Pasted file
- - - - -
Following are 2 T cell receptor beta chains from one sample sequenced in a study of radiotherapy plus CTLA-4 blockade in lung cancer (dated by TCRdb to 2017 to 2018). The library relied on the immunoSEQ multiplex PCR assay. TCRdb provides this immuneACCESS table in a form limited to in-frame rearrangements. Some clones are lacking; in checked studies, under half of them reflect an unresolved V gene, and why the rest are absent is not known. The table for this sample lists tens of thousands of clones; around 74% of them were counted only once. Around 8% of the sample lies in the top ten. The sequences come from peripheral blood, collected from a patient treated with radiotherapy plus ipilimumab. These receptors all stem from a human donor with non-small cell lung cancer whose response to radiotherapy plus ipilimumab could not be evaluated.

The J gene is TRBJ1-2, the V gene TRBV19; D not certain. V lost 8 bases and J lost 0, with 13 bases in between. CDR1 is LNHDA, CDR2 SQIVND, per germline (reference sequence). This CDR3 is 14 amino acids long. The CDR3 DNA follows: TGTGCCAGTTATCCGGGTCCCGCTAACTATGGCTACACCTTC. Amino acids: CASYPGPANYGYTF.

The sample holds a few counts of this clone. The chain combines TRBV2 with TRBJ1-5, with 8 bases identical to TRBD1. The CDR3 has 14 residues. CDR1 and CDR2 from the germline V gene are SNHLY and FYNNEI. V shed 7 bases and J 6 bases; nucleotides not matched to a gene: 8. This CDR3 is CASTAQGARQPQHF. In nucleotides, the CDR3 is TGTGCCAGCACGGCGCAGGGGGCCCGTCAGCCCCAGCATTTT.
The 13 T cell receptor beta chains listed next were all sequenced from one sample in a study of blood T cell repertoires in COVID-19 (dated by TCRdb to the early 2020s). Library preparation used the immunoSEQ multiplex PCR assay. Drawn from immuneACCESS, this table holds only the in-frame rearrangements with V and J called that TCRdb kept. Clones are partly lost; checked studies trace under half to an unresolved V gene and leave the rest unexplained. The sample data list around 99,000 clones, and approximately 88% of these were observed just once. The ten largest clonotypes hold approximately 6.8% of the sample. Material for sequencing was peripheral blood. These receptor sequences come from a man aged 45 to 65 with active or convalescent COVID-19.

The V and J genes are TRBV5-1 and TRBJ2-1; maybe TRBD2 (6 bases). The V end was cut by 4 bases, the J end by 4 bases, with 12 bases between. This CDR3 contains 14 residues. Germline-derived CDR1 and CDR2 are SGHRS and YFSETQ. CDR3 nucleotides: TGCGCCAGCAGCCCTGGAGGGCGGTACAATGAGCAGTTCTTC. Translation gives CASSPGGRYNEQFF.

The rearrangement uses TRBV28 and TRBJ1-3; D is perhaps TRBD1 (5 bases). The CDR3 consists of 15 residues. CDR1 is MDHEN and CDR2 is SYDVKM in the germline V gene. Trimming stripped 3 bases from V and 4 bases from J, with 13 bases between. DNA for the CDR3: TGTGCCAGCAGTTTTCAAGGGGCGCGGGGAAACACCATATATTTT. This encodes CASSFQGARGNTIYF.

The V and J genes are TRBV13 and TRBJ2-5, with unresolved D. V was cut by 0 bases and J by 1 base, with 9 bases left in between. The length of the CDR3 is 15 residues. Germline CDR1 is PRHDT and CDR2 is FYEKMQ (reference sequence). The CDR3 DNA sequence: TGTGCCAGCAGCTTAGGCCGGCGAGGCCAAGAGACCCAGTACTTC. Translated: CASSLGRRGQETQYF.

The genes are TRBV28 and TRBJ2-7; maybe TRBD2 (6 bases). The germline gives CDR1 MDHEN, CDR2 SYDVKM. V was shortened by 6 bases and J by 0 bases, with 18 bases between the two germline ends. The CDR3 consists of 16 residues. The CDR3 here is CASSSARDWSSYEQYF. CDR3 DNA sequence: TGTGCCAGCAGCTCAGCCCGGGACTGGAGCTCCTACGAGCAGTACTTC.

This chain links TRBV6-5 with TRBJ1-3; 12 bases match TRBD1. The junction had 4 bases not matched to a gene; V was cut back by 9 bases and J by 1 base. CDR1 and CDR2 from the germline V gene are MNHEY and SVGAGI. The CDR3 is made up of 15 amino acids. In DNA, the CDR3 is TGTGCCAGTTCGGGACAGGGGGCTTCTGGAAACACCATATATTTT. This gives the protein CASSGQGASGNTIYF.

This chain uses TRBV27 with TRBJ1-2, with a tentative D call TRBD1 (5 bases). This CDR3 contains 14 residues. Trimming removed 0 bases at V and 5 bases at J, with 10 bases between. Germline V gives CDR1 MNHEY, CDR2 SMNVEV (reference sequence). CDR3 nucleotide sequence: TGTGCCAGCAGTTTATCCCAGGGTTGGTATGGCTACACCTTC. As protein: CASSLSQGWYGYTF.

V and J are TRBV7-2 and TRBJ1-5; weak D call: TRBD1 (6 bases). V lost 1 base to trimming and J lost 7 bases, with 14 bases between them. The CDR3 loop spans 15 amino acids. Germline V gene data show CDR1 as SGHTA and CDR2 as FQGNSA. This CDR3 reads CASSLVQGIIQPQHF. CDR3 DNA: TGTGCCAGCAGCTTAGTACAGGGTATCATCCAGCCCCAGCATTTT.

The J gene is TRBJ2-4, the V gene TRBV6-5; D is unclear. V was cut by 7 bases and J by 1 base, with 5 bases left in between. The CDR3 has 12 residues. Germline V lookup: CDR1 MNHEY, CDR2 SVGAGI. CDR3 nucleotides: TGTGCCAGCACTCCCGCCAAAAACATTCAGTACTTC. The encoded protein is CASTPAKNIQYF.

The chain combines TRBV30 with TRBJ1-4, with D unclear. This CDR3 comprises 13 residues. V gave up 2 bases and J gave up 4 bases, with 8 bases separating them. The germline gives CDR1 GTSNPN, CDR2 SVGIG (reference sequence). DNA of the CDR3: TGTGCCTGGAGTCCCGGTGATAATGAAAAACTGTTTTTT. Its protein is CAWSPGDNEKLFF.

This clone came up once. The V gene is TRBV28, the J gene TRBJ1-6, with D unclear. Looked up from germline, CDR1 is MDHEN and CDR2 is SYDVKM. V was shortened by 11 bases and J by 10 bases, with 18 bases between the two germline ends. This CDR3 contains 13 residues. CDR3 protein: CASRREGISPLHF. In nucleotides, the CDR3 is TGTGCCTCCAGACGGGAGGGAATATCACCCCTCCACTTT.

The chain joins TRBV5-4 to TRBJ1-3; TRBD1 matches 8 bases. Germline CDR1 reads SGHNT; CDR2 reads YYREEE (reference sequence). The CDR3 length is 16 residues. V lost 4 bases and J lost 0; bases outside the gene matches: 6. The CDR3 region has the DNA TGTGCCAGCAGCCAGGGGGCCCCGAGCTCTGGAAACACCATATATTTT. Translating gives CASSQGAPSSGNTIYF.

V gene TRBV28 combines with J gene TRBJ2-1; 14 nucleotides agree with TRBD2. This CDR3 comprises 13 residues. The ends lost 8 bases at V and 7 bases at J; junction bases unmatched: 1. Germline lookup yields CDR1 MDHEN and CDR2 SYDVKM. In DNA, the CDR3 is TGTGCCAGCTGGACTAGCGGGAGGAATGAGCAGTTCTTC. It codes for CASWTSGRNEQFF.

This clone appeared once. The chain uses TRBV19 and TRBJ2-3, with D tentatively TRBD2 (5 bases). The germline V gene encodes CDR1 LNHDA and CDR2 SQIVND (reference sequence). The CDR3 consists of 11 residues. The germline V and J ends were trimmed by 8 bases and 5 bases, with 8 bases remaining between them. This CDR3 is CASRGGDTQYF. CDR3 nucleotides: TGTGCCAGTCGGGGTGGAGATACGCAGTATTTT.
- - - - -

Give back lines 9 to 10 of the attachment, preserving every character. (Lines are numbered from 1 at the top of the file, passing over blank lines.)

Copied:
This chain links TRBV6-5 with TRBJ1-3; 12 bases match TRBD1. The junction had 4 bases not matched to a gene; V was cut back by 9 bases and J by 1 base. CDR1 and CDR2 from the germline V gene are MNHEY and SVGAGI. The CDR3 is made up of 15 amino acids. In DNA, the CDR3 is TGTGCCAGTTCGGGACAGGGGGCTTCTGGAAACACCATATATTTT. This gives the protein CASSGQGASGNTIYF.

This chain uses TRBV27 with TRBJ1-2, with a tentative D call TRBD1 (5 bases). This CDR3 contains 14 residues. Trimming removed 0 bases at V and 5 bases at J, with 10 bases between. Germline V gives CDR1 MNHEY, CDR2 SMNVEV (reference sequence). CDR3 nucleotide sequence: TGTGCCAGCAGTTTATCCCAGGGTTGGTATGGCTACACCTTC. As protein: CASSLSQGWYGYTF.